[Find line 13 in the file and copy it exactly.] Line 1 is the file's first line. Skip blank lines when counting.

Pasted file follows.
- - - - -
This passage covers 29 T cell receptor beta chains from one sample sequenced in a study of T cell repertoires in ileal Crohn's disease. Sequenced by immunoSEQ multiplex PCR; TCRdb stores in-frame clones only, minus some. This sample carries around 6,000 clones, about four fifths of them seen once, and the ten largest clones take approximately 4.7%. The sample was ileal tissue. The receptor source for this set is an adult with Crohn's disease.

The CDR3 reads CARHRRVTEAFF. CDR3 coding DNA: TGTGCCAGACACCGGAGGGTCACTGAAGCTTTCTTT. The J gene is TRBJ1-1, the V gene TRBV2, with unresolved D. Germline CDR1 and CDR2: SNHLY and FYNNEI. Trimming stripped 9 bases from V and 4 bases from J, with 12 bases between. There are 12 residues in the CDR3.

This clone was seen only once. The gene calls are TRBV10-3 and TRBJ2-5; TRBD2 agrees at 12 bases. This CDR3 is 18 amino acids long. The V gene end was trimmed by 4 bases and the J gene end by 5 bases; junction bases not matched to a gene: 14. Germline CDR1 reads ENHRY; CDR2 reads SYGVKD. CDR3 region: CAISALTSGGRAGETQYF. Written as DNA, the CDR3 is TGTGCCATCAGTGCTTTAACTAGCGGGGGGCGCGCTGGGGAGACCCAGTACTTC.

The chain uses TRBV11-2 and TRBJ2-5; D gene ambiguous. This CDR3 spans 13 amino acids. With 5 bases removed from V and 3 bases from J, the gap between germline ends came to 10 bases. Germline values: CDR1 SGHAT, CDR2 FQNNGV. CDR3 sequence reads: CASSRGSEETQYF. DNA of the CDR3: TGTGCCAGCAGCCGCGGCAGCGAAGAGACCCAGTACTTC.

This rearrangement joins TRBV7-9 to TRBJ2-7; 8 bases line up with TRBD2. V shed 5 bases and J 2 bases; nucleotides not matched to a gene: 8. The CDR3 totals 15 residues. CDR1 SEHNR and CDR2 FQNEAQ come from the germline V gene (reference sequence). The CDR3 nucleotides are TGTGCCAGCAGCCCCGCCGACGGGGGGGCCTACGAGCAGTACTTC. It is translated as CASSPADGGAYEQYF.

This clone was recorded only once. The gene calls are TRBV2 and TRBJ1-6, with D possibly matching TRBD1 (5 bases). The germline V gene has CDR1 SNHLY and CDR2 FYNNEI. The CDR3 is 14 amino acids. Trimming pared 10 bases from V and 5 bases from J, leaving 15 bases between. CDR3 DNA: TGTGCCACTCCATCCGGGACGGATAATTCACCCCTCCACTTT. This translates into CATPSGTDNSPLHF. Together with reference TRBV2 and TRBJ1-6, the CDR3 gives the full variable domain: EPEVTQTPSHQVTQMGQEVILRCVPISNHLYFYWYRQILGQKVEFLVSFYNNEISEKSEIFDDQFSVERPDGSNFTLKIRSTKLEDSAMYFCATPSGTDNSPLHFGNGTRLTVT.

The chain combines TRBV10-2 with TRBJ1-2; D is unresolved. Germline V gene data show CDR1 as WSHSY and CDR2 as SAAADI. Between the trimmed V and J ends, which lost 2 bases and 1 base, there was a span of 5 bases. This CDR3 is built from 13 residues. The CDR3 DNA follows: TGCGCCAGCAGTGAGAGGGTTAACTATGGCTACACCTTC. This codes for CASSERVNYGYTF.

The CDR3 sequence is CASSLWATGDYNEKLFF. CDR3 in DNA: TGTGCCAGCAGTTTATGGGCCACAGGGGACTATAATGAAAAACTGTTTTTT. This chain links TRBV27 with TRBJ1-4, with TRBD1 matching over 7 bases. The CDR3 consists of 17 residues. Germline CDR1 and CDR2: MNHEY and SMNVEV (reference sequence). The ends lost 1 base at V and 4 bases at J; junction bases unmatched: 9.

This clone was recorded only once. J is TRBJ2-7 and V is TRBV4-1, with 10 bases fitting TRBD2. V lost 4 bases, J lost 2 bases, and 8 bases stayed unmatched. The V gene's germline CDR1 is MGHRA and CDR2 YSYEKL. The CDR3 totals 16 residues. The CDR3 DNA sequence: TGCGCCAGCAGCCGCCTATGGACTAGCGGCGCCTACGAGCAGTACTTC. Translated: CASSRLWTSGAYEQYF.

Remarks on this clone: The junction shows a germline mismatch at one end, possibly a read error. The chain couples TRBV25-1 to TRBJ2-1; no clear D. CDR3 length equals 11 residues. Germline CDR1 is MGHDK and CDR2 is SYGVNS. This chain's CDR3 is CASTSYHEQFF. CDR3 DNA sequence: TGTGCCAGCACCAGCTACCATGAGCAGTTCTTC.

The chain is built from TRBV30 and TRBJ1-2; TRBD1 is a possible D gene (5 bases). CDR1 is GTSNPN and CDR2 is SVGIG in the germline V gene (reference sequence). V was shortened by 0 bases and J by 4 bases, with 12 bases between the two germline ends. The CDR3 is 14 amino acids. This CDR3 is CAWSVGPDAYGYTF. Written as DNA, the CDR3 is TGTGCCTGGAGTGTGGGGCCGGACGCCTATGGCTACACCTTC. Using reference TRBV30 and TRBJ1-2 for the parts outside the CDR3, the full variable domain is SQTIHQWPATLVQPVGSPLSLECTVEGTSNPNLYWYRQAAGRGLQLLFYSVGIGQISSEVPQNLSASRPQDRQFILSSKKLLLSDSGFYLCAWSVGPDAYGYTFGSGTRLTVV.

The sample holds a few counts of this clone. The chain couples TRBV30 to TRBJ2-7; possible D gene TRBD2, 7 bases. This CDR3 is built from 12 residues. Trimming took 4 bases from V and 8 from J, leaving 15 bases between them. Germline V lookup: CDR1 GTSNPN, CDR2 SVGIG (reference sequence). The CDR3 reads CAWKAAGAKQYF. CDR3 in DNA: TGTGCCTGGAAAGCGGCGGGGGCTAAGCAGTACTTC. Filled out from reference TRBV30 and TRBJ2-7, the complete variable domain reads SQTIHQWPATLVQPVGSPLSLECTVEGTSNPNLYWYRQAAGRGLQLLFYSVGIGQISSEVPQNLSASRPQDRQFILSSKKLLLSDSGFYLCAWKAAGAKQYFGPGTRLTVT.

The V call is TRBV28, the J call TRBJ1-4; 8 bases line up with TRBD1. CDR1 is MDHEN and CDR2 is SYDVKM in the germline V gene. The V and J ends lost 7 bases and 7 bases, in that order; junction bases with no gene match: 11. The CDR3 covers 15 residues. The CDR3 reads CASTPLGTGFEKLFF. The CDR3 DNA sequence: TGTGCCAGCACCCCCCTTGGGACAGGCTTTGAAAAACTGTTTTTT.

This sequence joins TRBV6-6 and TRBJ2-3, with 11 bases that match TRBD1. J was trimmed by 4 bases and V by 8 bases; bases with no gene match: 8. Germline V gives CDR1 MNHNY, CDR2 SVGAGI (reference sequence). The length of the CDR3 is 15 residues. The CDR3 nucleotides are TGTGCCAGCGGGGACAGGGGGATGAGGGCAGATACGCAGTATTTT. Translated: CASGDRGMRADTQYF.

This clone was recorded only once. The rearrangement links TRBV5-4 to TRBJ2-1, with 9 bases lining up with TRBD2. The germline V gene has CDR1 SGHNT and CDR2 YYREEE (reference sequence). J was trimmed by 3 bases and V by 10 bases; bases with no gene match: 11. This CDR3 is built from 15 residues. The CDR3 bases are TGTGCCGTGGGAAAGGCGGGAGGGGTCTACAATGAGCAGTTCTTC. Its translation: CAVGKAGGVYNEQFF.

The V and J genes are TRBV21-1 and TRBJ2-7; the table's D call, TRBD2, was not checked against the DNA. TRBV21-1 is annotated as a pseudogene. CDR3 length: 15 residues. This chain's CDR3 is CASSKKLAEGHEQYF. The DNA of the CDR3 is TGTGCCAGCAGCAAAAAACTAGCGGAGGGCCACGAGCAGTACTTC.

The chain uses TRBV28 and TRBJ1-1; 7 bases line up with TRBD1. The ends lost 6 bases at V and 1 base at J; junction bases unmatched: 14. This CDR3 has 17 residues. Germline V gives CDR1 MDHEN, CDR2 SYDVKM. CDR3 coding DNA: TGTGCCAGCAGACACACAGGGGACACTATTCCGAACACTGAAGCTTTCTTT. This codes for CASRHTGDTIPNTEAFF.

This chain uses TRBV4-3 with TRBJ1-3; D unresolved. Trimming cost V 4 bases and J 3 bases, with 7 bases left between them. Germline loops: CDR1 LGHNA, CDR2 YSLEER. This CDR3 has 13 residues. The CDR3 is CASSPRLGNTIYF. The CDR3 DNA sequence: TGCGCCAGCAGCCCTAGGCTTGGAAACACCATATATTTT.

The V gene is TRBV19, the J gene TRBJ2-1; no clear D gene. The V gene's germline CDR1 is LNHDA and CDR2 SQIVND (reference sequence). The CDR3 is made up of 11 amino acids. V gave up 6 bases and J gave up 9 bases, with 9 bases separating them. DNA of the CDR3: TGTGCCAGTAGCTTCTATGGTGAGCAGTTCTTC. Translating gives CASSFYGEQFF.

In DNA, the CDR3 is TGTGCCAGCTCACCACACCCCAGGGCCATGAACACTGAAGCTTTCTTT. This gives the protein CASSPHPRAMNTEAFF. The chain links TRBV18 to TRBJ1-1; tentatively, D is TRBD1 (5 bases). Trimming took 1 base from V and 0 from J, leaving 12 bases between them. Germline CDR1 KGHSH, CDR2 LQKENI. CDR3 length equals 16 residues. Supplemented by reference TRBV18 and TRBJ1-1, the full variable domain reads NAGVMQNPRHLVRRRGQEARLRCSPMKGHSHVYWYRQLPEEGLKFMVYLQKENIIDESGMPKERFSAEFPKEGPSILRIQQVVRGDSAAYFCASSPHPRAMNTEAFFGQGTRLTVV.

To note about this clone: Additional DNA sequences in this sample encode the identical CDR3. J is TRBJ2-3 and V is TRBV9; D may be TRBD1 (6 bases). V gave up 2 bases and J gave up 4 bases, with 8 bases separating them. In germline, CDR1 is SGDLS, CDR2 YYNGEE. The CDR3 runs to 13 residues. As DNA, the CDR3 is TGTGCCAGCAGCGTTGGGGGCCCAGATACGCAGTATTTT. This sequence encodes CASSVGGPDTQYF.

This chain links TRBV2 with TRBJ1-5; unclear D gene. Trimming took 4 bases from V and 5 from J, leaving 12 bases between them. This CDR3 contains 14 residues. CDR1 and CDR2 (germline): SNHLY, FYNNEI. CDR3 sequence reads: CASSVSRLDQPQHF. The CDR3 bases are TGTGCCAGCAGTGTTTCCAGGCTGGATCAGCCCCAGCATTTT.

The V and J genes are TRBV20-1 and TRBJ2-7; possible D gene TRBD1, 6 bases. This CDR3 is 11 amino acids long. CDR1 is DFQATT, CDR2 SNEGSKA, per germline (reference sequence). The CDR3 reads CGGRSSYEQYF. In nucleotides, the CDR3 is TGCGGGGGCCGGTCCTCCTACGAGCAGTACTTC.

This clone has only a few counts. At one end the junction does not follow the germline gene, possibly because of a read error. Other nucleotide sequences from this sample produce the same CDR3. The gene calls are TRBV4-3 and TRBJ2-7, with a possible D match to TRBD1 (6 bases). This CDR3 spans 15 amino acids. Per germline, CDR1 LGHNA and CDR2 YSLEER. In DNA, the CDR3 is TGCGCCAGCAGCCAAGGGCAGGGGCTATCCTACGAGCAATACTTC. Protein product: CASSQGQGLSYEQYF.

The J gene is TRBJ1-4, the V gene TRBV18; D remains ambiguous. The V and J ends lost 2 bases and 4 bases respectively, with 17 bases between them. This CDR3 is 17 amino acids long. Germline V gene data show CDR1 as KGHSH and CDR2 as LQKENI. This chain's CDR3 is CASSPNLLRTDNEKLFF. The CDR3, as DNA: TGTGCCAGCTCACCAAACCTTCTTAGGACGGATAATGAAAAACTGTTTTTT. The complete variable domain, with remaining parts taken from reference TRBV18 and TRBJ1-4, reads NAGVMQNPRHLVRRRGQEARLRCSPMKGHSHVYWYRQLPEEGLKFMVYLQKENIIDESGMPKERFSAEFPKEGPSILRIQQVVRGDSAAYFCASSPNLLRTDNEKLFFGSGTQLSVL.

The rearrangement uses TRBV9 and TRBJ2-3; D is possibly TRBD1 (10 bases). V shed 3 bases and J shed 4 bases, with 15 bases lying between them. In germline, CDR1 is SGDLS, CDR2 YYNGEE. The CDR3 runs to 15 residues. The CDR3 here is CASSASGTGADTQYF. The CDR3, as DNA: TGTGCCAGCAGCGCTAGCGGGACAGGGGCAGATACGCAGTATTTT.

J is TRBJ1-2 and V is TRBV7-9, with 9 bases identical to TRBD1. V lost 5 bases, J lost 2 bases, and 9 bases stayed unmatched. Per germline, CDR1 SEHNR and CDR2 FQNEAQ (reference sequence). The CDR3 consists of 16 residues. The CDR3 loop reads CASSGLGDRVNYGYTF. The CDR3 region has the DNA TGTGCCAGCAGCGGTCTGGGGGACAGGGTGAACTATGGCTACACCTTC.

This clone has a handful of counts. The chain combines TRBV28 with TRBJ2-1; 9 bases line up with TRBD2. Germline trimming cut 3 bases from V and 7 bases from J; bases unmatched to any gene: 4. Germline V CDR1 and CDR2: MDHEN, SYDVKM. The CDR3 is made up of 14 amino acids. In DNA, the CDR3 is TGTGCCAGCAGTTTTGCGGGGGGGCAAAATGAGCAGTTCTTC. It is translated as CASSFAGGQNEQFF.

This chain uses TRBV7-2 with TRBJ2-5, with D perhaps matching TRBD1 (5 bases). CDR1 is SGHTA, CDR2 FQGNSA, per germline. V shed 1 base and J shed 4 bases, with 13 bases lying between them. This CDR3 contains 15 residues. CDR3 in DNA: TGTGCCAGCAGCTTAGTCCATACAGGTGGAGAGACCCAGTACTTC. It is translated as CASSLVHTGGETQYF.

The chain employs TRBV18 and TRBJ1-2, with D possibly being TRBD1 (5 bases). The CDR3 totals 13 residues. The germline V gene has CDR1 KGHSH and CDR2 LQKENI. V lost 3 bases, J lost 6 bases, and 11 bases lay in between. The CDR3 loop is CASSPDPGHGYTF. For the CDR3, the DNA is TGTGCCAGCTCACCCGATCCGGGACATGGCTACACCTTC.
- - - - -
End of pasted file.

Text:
The V call is TRBV28, the J call TRBJ1-4; 8 bases line up with TRBD1. CDR1 is MDHEN and CDR2 is SYDVKM in the germline V gene. The V and J ends lost 7 bases and 7 bases, in that order; junction bases with no gene match: 11. The CDR3 covers 15 residues. The CDR3 reads CASTPLGTGFEKLFF. The CDR3 DNA sequence: TGTGCCAGCACCCCCCTTGGGACAGGCTTTGAAAAACTGTTTTTT.